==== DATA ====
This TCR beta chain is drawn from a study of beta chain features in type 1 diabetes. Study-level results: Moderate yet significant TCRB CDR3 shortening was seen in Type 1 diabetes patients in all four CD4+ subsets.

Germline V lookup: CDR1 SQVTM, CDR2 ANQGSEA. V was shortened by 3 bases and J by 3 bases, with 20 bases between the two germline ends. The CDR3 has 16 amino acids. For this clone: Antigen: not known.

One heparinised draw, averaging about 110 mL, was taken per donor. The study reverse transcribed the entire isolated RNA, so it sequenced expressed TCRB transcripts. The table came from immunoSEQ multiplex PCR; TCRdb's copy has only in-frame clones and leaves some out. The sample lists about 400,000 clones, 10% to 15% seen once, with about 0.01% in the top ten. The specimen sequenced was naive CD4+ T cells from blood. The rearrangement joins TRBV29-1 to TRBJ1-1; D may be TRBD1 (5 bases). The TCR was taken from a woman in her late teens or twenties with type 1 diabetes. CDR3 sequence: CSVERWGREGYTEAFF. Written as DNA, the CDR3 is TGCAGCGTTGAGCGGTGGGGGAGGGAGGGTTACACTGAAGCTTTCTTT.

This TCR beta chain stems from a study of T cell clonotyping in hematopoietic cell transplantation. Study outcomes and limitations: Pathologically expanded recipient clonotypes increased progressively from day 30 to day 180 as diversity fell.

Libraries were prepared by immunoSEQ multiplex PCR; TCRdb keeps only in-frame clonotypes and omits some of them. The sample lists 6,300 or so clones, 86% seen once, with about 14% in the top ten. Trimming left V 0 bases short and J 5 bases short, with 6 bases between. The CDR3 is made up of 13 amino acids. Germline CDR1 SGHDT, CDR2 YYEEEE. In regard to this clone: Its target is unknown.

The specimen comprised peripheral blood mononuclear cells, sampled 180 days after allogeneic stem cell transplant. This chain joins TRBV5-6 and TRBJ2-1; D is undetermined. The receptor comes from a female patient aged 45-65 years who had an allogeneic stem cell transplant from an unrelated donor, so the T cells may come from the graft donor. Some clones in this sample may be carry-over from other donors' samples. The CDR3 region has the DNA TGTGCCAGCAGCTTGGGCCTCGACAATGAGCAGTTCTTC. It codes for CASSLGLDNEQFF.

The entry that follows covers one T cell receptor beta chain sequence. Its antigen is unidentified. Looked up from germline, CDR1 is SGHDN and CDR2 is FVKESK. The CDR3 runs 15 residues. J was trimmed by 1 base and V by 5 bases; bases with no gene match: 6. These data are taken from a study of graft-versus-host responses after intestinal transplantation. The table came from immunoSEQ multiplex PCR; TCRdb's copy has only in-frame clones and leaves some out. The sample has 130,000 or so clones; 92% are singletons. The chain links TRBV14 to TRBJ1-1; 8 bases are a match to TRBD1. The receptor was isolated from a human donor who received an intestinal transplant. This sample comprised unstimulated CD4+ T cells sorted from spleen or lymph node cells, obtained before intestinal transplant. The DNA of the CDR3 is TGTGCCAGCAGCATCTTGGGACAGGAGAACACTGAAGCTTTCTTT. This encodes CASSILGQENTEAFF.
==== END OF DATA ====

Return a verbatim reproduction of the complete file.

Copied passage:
This TCR beta chain is drawn from a study of beta chain features in type 1 diabetes. Study-level results: Moderate yet significant TCRB CDR3 shortening was seen in Type 1 diabetes patients in all four CD4+ subsets.

Germline V lookup: CDR1 SQVTM, CDR2 ANQGSEA. V was shortened by 3 bases and J by 3 bases, with 20 bases between the two germline ends. The CDR3 has 16 amino acids. For this clone: Antigen: not known.

One heparinised draw, averaging about 110 mL, was taken per donor. The study reverse transcribed the entire isolated RNA, so it sequenced expressed TCRB transcripts. The table came from immunoSEQ multiplex PCR; TCRdb's copy has only in-frame clones and leaves some out. The sample lists about 400,000 clones, 10% to 15% seen once, with about 0.01% in the top ten. The specimen sequenced was naive CD4+ T cells from blood. The rearrangement joins TRBV29-1 to TRBJ1-1; D may be TRBD1 (5 bases). The TCR was taken from a woman in her late teens or twenties with type 1 diabetes. CDR3 sequence: CSVERWGREGYTEAFF. Written as DNA, the CDR3 is TGCAGCGTTGAGCGGTGGGGGAGGGAGGGTTACACTGAAGCTTTCTTT.

This TCR beta chain stems from a study of T cell clonotyping in hematopoietic cell transplantation. Study outcomes and limitations: Pathologically expanded recipient clonotypes increased progressively from day 30 to day 180 as diversity fell.

Libraries were prepared by immunoSEQ multiplex PCR; TCRdb keeps only in-frame clonotypes and omits some of them. The sample lists 6,300 or so clones, 86% seen once, with about 14% in the top ten. Trimming left V 0 bases short and J 5 bases short, with 6 bases between. The CDR3 is made up of 13 amino acids. Germline CDR1 SGHDT, CDR2 YYEEEE. In regard to this clone: Its target is unknown.

The specimen comprised peripheral blood mononuclear cells, sampled 180 days after allogeneic stem cell transplant. This chain joins TRBV5-6 and TRBJ2-1; D is undetermined. The receptor comes from a female patient aged 45-65 years who had an allogeneic stem cell transplant from an unrelated donor, so the T cells may come from the graft donor. Some clones in this sample may be carry-over from other donors' samples. The CDR3 region has the DNA TGTGCCAGCAGCTTGGGCCTCGACAATGAGCAGTTCTTC. It codes for CASSLGLDNEQFF.

The entry that follows covers one T cell receptor beta chain sequence. Its antigen is unidentified. Looked up from germline, CDR1 is SGHDN and CDR2 is FVKESK. The CDR3 runs 15 residues. J was trimmed by 1 base and V by 5 bases; bases with no gene match: 6. These data are taken from a study of graft-versus-host responses after intestinal transplantation. The table came from immunoSEQ multiplex PCR; TCRdb's copy has only in-frame clones and leaves some out. The sample has 130,000 or so clones; 92% are singletons. The chain links TRBV14 to TRBJ1-1; 8 bases are a match to TRBD1. The receptor was isolated from a human donor who received an intestinal transplant. This sample comprised unstimulated CD4+ T cells sorted from spleen or lymph node cells, obtained before intestinal transplant. The DNA of the CDR3 is TGTGCCAGCAGCATCTTGGGACAGGAGAACACTGAAGCTTTCTTT. This encodes CASSILGQENTEAFF.